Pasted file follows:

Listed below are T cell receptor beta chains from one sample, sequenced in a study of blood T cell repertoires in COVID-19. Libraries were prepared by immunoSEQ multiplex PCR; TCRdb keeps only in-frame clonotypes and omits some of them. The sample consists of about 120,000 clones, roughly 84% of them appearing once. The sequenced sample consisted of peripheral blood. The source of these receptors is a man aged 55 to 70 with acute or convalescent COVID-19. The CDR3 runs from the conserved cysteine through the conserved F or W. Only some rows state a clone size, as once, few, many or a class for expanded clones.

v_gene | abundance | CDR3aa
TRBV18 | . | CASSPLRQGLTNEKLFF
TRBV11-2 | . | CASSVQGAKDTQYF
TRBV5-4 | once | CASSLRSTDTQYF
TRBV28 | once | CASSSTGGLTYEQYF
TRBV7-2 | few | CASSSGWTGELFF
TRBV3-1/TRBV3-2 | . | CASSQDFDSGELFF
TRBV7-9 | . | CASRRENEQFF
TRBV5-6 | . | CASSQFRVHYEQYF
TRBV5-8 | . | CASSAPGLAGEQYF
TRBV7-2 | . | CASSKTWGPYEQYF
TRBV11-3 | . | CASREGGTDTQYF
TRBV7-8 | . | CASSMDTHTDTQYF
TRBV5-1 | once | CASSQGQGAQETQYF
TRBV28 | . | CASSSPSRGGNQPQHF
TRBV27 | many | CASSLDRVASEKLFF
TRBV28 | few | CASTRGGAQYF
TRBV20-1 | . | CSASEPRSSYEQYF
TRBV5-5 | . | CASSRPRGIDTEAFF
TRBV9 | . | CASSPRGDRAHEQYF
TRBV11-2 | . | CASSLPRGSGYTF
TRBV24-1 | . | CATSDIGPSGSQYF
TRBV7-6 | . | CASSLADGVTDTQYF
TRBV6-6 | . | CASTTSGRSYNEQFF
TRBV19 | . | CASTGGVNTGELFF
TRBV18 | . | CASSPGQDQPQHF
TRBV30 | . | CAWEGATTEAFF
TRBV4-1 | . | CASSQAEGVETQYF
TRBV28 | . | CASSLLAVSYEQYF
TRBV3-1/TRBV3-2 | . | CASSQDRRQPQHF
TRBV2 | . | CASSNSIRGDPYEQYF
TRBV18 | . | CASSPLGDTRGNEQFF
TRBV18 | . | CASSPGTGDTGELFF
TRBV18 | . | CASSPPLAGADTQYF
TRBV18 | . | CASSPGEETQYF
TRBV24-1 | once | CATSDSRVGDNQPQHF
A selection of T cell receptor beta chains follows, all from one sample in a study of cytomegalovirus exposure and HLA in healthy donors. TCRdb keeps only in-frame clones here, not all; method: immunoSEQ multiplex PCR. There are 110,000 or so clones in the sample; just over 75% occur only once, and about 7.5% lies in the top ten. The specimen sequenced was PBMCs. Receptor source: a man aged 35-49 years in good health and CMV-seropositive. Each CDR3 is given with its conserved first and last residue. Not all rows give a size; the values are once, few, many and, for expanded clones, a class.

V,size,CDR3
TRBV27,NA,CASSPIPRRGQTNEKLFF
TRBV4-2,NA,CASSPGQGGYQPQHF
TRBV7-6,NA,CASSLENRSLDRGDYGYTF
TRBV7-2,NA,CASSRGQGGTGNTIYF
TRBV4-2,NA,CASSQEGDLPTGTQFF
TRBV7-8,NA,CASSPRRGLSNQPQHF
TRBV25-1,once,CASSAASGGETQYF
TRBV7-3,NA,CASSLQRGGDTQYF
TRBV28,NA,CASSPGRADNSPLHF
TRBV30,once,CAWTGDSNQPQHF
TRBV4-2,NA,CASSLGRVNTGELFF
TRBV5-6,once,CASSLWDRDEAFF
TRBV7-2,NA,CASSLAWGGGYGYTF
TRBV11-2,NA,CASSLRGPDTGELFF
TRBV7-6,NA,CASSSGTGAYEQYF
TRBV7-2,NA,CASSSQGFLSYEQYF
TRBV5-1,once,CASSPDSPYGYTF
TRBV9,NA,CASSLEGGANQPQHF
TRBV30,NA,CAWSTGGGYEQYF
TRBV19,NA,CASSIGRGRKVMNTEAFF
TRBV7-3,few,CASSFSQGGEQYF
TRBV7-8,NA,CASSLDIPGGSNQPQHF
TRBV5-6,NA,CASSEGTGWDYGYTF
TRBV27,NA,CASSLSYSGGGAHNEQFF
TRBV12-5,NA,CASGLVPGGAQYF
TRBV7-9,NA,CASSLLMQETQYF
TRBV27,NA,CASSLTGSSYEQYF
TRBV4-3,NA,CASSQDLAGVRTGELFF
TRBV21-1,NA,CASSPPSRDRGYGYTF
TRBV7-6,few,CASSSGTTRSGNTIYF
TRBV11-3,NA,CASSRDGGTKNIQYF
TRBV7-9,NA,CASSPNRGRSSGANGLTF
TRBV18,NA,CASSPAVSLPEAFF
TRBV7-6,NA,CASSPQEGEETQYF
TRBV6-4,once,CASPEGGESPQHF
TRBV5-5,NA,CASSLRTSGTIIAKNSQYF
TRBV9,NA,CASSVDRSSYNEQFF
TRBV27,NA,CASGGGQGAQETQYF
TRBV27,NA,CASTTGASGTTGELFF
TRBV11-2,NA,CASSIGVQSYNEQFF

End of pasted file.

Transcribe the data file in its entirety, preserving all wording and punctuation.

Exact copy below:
Listed below are T cell receptor beta chains from one sample, sequenced in a study of blood T cell repertoires in COVID-19. Libraries were prepared by immunoSEQ multiplex PCR; TCRdb keeps only in-frame clonotypes and omits some of them. The sample consists of about 120,000 clones, roughly 84% of them appearing once. The sequenced sample consisted of peripheral blood. The source of these receptors is a man aged 55 to 70 with acute or convalescent COVID-19. The CDR3 runs from the conserved cysteine through the conserved F or W. Only some rows state a clone size, as once, few, many or a class for expanded clones.

v_gene | abundance | CDR3aa
TRBV18 | . | CASSPLRQGLTNEKLFF
TRBV11-2 | . | CASSVQGAKDTQYF
TRBV5-4 | once | CASSLRSTDTQYF
TRBV28 | once | CASSSTGGLTYEQYF
TRBV7-2 | few | CASSSGWTGELFF
TRBV3-1/TRBV3-2 | . | CASSQDFDSGELFF
TRBV7-9 | . | CASRRENEQFF
TRBV5-6 | . | CASSQFRVHYEQYF
TRBV5-8 | . | CASSAPGLAGEQYF
TRBV7-2 | . | CASSKTWGPYEQYF
TRBV11-3 | . | CASREGGTDTQYF
TRBV7-8 | . | CASSMDTHTDTQYF
TRBV5-1 | once | CASSQGQGAQETQYF
TRBV28 | . | CASSSPSRGGNQPQHF
TRBV27 | many | CASSLDRVASEKLFF
TRBV28 | few | CASTRGGAQYF
TRBV20-1 | . | CSASEPRSSYEQYF
TRBV5-5 | . | CASSRPRGIDTEAFF
TRBV9 | . | CASSPRGDRAHEQYF
TRBV11-2 | . | CASSLPRGSGYTF
TRBV24-1 | . | CATSDIGPSGSQYF
TRBV7-6 | . | CASSLADGVTDTQYF
TRBV6-6 | . | CASTTSGRSYNEQFF
TRBV19 | . | CASTGGVNTGELFF
TRBV18 | . | CASSPGQDQPQHF
TRBV30 | . | CAWEGATTEAFF
TRBV4-1 | . | CASSQAEGVETQYF
TRBV28 | . | CASSLLAVSYEQYF
TRBV3-1/TRBV3-2 | . | CASSQDRRQPQHF
TRBV2 | . | CASSNSIRGDPYEQYF
TRBV18 | . | CASSPLGDTRGNEQFF
TRBV18 | . | CASSPGTGDTGELFF
TRBV18 | . | CASSPPLAGADTQYF
TRBV18 | . | CASSPGEETQYF
TRBV24-1 | once | CATSDSRVGDNQPQHF
A selection of T cell receptor beta chains follows, all from one sample in a study of cytomegalovirus exposure and HLA in healthy donors. TCRdb keeps only in-frame clones here, not all; method: immunoSEQ multiplex PCR. There are 110,000 or so clones in the sample; just over 75% occur only once, and about 7.5% lies in the top ten. The specimen sequenced was PBMCs. Receptor source: a man aged 35-49 years in good health and CMV-seropositive. Each CDR3 is given with its conserved first and last residue. Not all rows give a size; the values are once, few, many and, for expanded clones, a class.

V,size,CDR3
TRBV27,NA,CASSPIPRRGQTNEKLFF
TRBV4-2,NA,CASSPGQGGYQPQHF
TRBV7-6,NA,CASSLENRSLDRGDYGYTF
TRBV7-2,NA,CASSRGQGGTGNTIYF
TRBV4-2,NA,CASSQEGDLPTGTQFF
TRBV7-8,NA,CASSPRRGLSNQPQHF
TRBV25-1,once,CASSAASGGETQYF
TRBV7-3,NA,CASSLQRGGDTQYF
TRBV28,NA,CASSPGRADNSPLHF
TRBV30,once,CAWTGDSNQPQHF
TRBV4-2,NA,CASSLGRVNTGELFF
TRBV5-6,once,CASSLWDRDEAFF
TRBV7-2,NA,CASSLAWGGGYGYTF
TRBV11-2,NA,CASSLRGPDTGELFF
TRBV7-6,NA,CASSSGTGAYEQYF
TRBV7-2,NA,CASSSQGFLSYEQYF
TRBV5-1,once,CASSPDSPYGYTF
TRBV9,NA,CASSLEGGANQPQHF
TRBV30,NA,CAWSTGGGYEQYF
TRBV19,NA,CASSIGRGRKVMNTEAFF
TRBV7-3,few,CASSFSQGGEQYF
TRBV7-8,NA,CASSLDIPGGSNQPQHF
TRBV5-6,NA,CASSEGTGWDYGYTF
TRBV27,NA,CASSLSYSGGGAHNEQFF
TRBV12-5,NA,CASGLVPGGAQYF
TRBV7-9,NA,CASSLLMQETQYF
TRBV27,NA,CASSLTGSSYEQYF
TRBV4-3,NA,CASSQDLAGVRTGELFF
TRBV21-1,NA,CASSPPSRDRGYGYTF
TRBV7-6,few,CASSSGTTRSGNTIYF
TRBV11-3,NA,CASSRDGGTKNIQYF
TRBV7-9,NA,CASSPNRGRSSGANGLTF
TRBV18,NA,CASSPAVSLPEAFF
TRBV7-6,NA,CASSPQEGEETQYF
TRBV6-4,once,CASPEGGESPQHF
TRBV5-5,NA,CASSLRTSGTIIAKNSQYF
TRBV9,NA,CASSVDRSSYNEQFF
TRBV27,NA,CASGGGQGAQETQYF
TRBV27,NA,CASTTGASGTTGELFF
TRBV11-2,NA,CASSIGVQSYNEQFF